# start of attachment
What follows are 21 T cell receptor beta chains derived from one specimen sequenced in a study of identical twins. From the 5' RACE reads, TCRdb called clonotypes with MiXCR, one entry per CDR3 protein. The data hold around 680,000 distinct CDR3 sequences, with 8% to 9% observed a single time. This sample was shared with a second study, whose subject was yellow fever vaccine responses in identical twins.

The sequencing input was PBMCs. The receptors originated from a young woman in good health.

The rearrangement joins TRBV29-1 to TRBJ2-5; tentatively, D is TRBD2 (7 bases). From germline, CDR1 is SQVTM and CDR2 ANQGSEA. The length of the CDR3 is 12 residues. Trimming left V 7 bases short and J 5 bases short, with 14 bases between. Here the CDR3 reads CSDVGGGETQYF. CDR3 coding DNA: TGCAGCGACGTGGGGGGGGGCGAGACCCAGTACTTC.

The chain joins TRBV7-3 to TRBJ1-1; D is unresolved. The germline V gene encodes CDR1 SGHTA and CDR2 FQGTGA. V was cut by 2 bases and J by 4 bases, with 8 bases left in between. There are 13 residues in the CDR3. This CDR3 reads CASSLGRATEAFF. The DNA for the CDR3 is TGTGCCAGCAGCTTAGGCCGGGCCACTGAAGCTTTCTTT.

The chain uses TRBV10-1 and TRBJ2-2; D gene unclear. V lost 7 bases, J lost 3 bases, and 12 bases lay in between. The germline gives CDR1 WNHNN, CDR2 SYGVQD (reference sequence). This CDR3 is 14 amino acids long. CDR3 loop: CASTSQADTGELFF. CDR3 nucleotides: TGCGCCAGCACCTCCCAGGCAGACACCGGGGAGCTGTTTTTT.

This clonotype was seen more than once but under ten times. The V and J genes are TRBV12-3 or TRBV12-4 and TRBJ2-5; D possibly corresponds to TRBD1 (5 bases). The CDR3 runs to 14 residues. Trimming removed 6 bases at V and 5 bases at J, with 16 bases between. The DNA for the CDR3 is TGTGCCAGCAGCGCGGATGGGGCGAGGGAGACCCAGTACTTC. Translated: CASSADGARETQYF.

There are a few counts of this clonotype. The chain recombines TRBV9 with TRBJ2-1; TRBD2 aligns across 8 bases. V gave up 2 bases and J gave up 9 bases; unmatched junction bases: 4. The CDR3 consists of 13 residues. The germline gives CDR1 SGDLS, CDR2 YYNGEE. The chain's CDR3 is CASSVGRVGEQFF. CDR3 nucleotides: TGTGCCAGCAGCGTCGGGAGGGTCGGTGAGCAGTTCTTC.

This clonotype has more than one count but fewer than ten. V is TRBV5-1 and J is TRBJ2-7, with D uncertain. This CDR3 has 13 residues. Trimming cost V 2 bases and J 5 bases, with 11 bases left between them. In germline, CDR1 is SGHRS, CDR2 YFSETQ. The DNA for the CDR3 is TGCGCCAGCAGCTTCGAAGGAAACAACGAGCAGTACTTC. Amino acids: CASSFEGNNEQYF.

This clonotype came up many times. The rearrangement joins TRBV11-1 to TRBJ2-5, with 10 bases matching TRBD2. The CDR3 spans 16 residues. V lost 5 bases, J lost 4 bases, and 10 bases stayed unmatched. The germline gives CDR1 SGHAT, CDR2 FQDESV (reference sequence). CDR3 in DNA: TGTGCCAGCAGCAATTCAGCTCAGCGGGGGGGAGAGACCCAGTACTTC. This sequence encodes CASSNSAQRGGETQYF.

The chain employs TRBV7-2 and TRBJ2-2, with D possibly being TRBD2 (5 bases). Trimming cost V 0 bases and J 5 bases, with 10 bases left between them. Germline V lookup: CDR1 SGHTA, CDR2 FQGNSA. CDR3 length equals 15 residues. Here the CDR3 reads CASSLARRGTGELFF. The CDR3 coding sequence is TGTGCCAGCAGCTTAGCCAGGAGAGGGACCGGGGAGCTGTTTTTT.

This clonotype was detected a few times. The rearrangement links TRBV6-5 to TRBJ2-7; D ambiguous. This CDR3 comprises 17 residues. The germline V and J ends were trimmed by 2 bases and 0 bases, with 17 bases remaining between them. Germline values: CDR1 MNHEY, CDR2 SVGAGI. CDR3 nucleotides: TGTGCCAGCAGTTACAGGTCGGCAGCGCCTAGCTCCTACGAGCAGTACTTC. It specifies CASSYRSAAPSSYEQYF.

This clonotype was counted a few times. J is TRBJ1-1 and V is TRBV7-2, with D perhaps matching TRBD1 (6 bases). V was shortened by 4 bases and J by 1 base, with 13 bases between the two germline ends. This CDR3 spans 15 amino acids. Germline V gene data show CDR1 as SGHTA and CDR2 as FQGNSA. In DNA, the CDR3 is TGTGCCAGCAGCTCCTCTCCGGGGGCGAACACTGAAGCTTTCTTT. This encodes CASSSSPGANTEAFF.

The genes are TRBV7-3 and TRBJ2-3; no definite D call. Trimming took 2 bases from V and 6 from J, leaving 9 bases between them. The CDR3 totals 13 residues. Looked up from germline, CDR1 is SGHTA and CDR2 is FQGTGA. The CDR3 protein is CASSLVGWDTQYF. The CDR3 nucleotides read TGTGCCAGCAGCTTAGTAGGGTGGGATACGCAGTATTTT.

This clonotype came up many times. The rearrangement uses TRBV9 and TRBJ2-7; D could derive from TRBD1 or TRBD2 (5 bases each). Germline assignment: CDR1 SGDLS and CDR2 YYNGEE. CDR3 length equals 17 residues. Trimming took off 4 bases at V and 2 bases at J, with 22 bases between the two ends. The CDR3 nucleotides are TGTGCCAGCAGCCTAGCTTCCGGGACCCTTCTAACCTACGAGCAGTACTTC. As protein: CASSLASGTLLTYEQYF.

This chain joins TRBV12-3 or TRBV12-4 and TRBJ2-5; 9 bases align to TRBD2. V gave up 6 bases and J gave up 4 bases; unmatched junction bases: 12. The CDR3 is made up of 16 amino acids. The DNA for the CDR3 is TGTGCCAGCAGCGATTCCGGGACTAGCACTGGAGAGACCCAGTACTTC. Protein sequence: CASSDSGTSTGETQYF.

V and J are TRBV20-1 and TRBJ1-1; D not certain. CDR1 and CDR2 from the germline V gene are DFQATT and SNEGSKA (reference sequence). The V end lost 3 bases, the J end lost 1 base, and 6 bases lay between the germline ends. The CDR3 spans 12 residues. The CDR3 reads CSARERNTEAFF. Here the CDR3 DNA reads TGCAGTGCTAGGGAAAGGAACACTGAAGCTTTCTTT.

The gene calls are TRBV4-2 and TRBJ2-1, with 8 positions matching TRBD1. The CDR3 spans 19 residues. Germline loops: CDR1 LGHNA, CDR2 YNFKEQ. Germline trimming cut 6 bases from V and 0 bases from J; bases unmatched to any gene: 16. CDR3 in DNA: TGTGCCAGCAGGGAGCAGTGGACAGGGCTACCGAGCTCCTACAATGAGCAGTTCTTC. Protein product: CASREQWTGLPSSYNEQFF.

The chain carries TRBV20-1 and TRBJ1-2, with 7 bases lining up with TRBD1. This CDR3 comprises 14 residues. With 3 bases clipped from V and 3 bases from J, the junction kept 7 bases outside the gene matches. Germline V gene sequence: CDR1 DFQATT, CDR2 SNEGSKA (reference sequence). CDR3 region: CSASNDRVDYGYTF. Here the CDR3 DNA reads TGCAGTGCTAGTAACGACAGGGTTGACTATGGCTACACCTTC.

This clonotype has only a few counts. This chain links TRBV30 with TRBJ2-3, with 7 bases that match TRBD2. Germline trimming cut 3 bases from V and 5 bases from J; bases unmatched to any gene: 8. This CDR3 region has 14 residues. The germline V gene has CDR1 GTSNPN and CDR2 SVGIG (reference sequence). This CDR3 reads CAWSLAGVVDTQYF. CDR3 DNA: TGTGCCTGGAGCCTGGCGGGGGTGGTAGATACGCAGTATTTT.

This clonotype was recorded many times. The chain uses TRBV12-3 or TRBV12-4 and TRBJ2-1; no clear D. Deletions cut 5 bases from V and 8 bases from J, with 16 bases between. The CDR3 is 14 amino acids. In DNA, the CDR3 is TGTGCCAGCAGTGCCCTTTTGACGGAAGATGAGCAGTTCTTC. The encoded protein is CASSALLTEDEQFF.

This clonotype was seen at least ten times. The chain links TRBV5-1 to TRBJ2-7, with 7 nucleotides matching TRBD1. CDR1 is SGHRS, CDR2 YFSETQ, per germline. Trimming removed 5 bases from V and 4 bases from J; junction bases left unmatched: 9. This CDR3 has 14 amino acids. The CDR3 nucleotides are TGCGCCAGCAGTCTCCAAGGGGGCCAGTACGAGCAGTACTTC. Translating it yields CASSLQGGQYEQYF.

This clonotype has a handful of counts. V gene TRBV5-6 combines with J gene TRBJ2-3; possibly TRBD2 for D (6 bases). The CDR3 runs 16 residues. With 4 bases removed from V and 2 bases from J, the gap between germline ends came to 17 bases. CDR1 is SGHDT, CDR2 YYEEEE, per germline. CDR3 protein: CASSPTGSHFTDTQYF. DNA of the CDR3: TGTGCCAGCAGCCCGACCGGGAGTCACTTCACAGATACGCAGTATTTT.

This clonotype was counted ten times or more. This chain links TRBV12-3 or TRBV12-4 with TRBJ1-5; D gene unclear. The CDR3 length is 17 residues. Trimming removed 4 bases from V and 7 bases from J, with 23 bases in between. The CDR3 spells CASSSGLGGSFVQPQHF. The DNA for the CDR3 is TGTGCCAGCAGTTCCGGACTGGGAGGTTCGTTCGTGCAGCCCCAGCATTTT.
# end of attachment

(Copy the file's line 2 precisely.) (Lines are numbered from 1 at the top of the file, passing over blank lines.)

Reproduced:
The sequencing input was PBMCs. The receptors originated from a young woman in good health.